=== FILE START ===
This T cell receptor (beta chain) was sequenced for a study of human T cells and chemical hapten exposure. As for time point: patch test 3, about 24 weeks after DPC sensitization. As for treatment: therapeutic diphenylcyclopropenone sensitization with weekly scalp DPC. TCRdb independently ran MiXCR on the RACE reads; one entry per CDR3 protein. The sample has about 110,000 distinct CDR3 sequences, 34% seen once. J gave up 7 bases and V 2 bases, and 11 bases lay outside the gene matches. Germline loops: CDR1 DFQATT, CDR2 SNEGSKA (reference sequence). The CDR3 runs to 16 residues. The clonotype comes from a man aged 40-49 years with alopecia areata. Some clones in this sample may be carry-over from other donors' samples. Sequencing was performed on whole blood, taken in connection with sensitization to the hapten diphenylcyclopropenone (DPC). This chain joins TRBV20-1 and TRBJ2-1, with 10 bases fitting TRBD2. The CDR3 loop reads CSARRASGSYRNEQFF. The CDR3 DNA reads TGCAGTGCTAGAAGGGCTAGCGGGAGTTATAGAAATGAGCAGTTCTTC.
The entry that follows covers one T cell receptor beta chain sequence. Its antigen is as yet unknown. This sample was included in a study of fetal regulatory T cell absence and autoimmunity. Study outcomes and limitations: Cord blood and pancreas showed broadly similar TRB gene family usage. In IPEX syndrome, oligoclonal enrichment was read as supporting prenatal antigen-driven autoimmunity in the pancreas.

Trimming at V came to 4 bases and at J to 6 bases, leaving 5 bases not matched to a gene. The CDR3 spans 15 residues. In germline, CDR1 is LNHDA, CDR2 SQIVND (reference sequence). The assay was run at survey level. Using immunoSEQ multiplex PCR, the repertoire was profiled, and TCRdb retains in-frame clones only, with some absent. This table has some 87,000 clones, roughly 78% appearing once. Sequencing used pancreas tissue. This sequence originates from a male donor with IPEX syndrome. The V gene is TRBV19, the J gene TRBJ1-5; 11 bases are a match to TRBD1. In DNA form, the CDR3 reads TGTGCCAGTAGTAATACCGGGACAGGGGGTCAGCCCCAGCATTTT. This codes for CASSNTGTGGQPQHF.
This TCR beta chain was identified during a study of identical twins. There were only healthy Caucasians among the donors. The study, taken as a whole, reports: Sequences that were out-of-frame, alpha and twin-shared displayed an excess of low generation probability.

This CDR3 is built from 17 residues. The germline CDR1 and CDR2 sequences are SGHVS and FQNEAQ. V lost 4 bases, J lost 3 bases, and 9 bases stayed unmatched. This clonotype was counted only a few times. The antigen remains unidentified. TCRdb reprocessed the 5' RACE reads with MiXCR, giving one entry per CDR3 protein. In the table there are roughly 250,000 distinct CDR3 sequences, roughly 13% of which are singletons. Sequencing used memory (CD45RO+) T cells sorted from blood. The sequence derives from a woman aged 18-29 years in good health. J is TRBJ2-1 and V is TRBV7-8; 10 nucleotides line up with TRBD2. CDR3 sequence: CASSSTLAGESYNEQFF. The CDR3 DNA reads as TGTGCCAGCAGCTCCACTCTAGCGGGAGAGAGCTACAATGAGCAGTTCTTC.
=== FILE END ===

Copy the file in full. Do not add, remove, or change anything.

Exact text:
This T cell receptor (beta chain) was sequenced for a study of human T cells and chemical hapten exposure. As for time point: patch test 3, about 24 weeks after DPC sensitization. As for treatment: therapeutic diphenylcyclopropenone sensitization with weekly scalp DPC. TCRdb independently ran MiXCR on the RACE reads; one entry per CDR3 protein. The sample has about 110,000 distinct CDR3 sequences, 34% seen once. J gave up 7 bases and V 2 bases, and 11 bases lay outside the gene matches. Germline loops: CDR1 DFQATT, CDR2 SNEGSKA (reference sequence). The CDR3 runs to 16 residues. The clonotype comes from a man aged 40-49 years with alopecia areata. Some clones in this sample may be carry-over from other donors' samples. Sequencing was performed on whole blood, taken in connection with sensitization to the hapten diphenylcyclopropenone (DPC). This chain joins TRBV20-1 and TRBJ2-1, with 10 bases fitting TRBD2. The CDR3 loop reads CSARRASGSYRNEQFF. The CDR3 DNA reads TGCAGTGCTAGAAGGGCTAGCGGGAGTTATAGAAATGAGCAGTTCTTC.
The entry that follows covers one T cell receptor beta chain sequence. Its antigen is as yet unknown. This sample was included in a study of fetal regulatory T cell absence and autoimmunity. Study outcomes and limitations: Cord blood and pancreas showed broadly similar TRB gene family usage. In IPEX syndrome, oligoclonal enrichment was read as supporting prenatal antigen-driven autoimmunity in the pancreas.

Trimming at V came to 4 bases and at J to 6 bases, leaving 5 bases not matched to a gene. The CDR3 spans 15 residues. In germline, CDR1 is LNHDA, CDR2 SQIVND (reference sequence). The assay was run at survey level. Using immunoSEQ multiplex PCR, the repertoire was profiled, and TCRdb retains in-frame clones only, with some absent. This table has some 87,000 clones, roughly 78% appearing once. Sequencing used pancreas tissue. This sequence originates from a male donor with IPEX syndrome. The V gene is TRBV19, the J gene TRBJ1-5; 11 bases are a match to TRBD1. In DNA form, the CDR3 reads TGTGCCAGTAGTAATACCGGGACAGGGGGTCAGCCCCAGCATTTT. This codes for CASSNTGTGGQPQHF.
This TCR beta chain was identified during a study of identical twins. There were only healthy Caucasians among the donors. The study, taken as a whole, reports: Sequences that were out-of-frame, alpha and twin-shared displayed an excess of low generation probability.

This CDR3 is built from 17 residues. The germline CDR1 and CDR2 sequences are SGHVS and FQNEAQ. V lost 4 bases, J lost 3 bases, and 9 bases stayed unmatched. This clonotype was counted only a few times. The antigen remains unidentified. TCRdb reprocessed the 5' RACE reads with MiXCR, giving one entry per CDR3 protein. In the table there are roughly 250,000 distinct CDR3 sequences, roughly 13% of which are singletons. Sequencing used memory (CD45RO+) T cells sorted from blood. The sequence derives from a woman aged 18-29 years in good health. J is TRBJ2-1 and V is TRBV7-8; 10 nucleotides line up with TRBD2. CDR3 sequence: CASSSTLAGESYNEQFF. The CDR3 DNA reads as TGTGCCAGCAGCTCCACTCTAGCGGGAGAGAGCTACAATGAGCAGTTCTTC.